The phrase “above the fold” originates from newspapers. It refers to all content literally above the folded line on the front page. It’s the most visible content and is meant to capture people’s attention so they’ll grab the paper off the stand for further reading.



In the digital media world, its meaning has extended to include the area of content that’s readily visible and therefore the most important for inviting your viewer to digest more of your ad, web page, email, etc.


Why Should I Care About Above the Fold Content?

It’s the first impression. The prime real estate. The most trafficked area of the room.


This area is what all visitors will see initially and attention spans are short, so above the fold content should be used to draw your viewer’s attention to the key takeaways and action items. If viewers can’t find what they’re looking for in short order, they’re likely to bounce and navigate away. If you miss the mark with your above the fold content, you may frustrate your viewer or worse, lose your shot at conversion.


Content requirements and varying screen sizes make it impossible to ensure that all your most important content is front and center to viewers. In recent years, web design trends have emerged that are specifically aimed at encouraging users to continue scrolling (like infinite scroll and non-traditional scrolling). But generally, as you move farther down the page, viewers and clicks decline.


What’s the Size of Above the Fold Content?

Depending on the media and device, this area will vary in size, but it always refers to the space that viewers see without having to click or scroll.


In email design, it’s usually about the top one-third of your email (unless your email is really long). In web design, the fold line is considered at approximately 1000 pixels wide and 600 pixels high. For mobile, users are conditioned to scrolling beyond initial page load so the fold line on mobile is less critical. In any case, special attention should be given to the viewing area for your audience’s common devices.


What Content Should Go Above the Fold?

You want to meet your viewers’ expectations. In cases where it’s safe to assume the viewer’s intentions and motivations, it’s easy to decide what content should appear above the fold.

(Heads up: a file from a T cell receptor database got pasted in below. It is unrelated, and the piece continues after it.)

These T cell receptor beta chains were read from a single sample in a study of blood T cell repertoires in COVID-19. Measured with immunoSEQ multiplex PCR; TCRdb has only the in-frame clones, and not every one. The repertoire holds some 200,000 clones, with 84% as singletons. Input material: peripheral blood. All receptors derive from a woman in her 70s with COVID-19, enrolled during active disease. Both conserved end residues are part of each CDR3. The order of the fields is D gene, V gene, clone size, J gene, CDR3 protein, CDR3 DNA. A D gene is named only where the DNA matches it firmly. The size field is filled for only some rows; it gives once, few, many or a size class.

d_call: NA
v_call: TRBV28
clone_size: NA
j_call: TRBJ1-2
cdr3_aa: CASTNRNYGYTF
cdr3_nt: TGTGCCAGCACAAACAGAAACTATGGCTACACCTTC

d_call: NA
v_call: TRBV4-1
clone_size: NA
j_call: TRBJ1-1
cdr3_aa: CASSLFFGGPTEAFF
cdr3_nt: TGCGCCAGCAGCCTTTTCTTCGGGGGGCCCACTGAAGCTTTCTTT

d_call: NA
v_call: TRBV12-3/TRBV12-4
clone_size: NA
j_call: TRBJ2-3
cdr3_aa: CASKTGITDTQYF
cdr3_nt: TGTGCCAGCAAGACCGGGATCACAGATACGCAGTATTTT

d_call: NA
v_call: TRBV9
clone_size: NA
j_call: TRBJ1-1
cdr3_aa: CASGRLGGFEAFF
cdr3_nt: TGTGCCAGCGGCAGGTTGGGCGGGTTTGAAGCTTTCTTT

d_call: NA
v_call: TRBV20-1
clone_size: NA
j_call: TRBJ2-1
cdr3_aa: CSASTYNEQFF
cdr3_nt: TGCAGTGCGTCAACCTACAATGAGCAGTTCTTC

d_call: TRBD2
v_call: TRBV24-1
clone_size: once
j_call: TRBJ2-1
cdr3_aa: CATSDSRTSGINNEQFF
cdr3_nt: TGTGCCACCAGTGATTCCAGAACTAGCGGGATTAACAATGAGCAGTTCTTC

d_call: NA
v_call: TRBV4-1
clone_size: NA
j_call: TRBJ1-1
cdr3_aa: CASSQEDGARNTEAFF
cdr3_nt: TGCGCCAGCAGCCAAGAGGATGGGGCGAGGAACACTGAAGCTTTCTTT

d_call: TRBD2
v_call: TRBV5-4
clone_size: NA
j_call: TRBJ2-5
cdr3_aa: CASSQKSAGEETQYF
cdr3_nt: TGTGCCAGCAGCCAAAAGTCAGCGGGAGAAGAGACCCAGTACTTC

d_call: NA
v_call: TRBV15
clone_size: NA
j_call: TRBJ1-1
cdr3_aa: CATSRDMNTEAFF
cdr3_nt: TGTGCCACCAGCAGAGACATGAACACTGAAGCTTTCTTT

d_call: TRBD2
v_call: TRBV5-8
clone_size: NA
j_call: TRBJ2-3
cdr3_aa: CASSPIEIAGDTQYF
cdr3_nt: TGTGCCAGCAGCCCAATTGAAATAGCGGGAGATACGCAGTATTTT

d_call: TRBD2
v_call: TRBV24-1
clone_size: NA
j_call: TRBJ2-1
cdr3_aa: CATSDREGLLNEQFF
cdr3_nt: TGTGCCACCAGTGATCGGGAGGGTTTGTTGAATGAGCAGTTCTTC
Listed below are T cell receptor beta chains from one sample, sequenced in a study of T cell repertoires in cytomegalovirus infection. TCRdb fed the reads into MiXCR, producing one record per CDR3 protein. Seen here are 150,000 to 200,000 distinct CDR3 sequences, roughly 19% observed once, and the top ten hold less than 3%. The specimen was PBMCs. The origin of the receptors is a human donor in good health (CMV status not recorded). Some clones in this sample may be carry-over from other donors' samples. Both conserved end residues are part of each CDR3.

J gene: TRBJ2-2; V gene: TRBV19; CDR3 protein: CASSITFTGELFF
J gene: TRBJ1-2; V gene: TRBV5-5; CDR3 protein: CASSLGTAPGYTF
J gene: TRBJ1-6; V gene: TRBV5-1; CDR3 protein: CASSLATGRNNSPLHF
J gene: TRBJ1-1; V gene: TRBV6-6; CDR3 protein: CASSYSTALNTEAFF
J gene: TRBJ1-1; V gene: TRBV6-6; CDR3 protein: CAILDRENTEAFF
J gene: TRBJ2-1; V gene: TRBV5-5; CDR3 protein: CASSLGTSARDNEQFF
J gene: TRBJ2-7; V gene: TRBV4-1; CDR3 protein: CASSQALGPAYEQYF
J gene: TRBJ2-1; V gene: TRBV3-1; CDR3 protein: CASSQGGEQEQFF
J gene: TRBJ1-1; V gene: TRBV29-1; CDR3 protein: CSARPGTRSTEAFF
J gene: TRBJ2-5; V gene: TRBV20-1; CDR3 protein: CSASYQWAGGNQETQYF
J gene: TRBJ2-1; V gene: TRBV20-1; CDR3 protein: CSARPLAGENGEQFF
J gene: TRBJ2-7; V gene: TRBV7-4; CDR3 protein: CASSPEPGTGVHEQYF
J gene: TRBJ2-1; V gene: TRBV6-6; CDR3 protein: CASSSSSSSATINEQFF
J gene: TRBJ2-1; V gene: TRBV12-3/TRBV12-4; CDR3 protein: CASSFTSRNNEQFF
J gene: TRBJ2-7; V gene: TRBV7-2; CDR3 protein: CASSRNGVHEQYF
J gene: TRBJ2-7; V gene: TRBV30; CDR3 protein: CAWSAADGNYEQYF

For example, an email about your upcoming event with a subject line to register should have the event details and registration button in this prime area. That’s what the subscriber is looking for after they open the email. A landing page for a paid media ad about a job opening should have the job description and a link to apply.


For cases where the viewers’ intentions are varied or more ambiguous, you can measure and begin to optimize your above the fold content.


Tools for Measuring and Optimizing Above the Fold Content

Considering cross-device engagement patterns and all the different devices on the market, it can be tough to prioritize screen sizes for content planning and testing and decipher how to optimize for better engagement. The good news is, there are plenty of tools that can help make it easier.


  • Device reporting from your email service or web analytics provider will tell you the most common screen dimensions for your audience.
  • Cross-browser testing tools allow you to view your web page content across various browsers, operating systems and devices (ex: Browserstack)
  • Conversion rate optimization tools with click and heatmap reports can tell you how users are interacting with your web pages, including how far down the page they’re scrolling and where they’re clicking (ex: Lucky Orange or Optimizely)
  • Website performance testing tools (ex: Google PageSpeed Insights) analyze your web page and recommend ways for improving user experience. Page load time and core web vitals are content and website quality signals to Google, and relevant factors to measure when optimizing your above the fold content. One of the main web vitals is Largest Contentful Paint (LCP), which measures how long it takes above the fold content to load. According to Google, it should take less than 2.5 seconds from when the page first starts loading.
  • Email testing tools (ex: Email on Acid) can provide thumbnail renderings of your email HTML across multiple email clients, apps and devices.


Above the fold content will always be important to monitor and optimize, though it’s not where the work stops. For more tips on content optimization, check out our content strategist’s recommendations on how much content you really need.



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